Über den Bau der Nervenfasern und Nervenzellen beim Flusskrebs. Offprint.
by Freud, Sigmund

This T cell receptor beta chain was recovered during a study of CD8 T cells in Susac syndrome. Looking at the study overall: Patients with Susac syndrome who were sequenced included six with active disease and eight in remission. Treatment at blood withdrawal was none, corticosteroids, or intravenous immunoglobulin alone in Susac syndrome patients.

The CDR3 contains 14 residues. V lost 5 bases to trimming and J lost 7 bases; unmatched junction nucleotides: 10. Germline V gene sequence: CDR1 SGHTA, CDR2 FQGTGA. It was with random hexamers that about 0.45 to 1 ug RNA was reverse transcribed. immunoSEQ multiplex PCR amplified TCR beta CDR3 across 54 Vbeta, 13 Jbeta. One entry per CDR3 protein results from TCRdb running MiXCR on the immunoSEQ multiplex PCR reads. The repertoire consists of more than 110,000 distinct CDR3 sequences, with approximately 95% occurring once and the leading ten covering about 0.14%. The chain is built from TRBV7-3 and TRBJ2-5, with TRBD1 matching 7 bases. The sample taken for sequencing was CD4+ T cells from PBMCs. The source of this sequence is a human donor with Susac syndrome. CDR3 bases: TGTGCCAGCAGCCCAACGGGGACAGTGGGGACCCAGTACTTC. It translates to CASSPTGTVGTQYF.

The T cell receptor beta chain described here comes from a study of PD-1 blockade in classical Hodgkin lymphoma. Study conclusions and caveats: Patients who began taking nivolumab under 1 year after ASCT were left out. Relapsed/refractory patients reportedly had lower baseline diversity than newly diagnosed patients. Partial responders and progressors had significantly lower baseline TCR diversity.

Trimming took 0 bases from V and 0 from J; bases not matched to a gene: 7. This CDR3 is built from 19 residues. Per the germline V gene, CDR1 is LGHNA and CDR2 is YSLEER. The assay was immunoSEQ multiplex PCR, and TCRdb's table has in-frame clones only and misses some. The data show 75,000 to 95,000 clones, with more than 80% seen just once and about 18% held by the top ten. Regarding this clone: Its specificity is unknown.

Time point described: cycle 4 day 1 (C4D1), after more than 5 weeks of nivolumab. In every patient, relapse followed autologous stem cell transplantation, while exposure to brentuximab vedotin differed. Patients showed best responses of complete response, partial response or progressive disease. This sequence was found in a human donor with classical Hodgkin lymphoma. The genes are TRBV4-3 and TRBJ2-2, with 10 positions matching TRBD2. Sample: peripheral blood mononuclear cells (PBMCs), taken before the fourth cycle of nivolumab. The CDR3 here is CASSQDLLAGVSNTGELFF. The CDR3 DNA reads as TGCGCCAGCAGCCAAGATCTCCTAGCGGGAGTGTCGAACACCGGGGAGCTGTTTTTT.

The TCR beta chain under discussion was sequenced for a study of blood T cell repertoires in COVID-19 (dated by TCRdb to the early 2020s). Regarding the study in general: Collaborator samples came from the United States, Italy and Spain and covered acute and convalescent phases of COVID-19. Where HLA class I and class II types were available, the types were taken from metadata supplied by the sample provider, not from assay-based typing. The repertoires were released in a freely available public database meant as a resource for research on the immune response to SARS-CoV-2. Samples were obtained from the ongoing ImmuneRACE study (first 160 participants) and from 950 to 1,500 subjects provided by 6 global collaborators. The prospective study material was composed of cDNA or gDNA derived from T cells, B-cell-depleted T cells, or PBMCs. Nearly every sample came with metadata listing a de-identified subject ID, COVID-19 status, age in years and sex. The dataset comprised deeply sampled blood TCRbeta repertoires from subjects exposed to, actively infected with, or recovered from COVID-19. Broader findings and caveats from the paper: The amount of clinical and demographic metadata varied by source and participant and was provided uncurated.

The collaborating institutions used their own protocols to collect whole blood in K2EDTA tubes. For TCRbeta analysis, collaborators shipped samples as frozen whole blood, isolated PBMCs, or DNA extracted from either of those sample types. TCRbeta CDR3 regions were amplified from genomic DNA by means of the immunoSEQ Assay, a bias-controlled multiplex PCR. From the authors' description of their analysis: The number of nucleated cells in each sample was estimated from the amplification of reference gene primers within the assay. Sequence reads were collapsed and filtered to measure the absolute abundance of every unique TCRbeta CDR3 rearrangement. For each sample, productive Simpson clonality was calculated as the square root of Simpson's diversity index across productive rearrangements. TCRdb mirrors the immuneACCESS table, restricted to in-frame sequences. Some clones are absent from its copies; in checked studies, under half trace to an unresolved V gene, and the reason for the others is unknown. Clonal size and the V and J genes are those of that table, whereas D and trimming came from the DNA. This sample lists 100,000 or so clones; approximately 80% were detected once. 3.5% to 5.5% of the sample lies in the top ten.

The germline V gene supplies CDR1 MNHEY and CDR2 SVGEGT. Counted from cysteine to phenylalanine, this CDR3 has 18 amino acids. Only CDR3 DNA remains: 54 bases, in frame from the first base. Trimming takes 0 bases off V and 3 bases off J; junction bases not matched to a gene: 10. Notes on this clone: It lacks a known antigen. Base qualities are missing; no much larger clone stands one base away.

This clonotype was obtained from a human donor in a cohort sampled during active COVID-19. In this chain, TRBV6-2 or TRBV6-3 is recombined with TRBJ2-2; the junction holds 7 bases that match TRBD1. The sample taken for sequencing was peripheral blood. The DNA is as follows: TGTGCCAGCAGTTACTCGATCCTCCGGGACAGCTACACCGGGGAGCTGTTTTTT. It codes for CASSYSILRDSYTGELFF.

1882. Freud, Sigmund (1856-1939). Über den Bau der Nervenfasern und Nervenzellen beim Flusskrebs. Offprint from Sitzungsberichte der kaiserlichen Akadademie der Wissenschaften, 3 Abth., 85 (1882). 37pp. Folding lithographed plate by F. Schima after Freud. [Vienna: K.k. Hof- und Staatsdruckerei, 1882]. 242 x 155 mm., unopened. Original brown printed wrappers, small chip at foot of spine, small stain on back wrapper. Very good. Presentation Copy, inscribed by Freud to Josef Herzig (1853-1924) on the front wrapper: “Seinem lieben Freunde Dr. Josef Herzig d. Verf.” The Haskell F. Norman copy, with his bookplate. First Edition, Rare Offprint Issue. Freud made two significant contributions to neurology in his paper on nerve cells in crayfish, which Shepherd characterizes as “Freud’s most mature work on the microscopic structure of nerve cells” (Shepherd, Foundations of the Neuron Doctrine: 25th Anniversary Edition, p. 67). First, Freud was able to demonstrate that the nerve fiber, which we now call the axon, is an outgrowth of the cell body; this is illustrated in the folding plate, which reproduces Freud’s drawings of the structures in question. “Freud thus became a pioneer of neurobiology, and of crustacean neurobiology in particular” (Wiese, Frontiers in Crustacean Neurobiology, p. 4). Second, Freud was able to confirm Robert Remak’s observations of the delicate fibrils in the axon of the nerve cell, the existence of which had been disputed since the publication of Remak’s paper on them in 1844. “Freud was able to discern separate fine fibrils following straight courses within the nerve fibers, as well as concentric loops of striae surrounding the nuclei and converging towards the processes of the cell bodies in crayfish nervous tissue . . . Electron microscopy of the crustacean nervous system confirmed Freud’s main points, which in turn vindicated those of Remak. Both researchers were looking at small bundles of microtubules, and thus they were among the first to picture the lacy intracellular framework that future cell biologists would call the cytoskeleton“ (Frixione, “Sigmund Freud’s contribution to the history of the neuronal cytoskeleton [abstract],” Journal of the History of the Neurosciences 12 : 12-24). Freud presented this copy to Josef Herzig, professor of chemistry at the University of Vienna and one of Freud’s lifelong friends. Gay, Freud: A Life for our Time. Grinstein 5. Jones I, pp. 53-54. Norman F5. (Inventory #: 44066)
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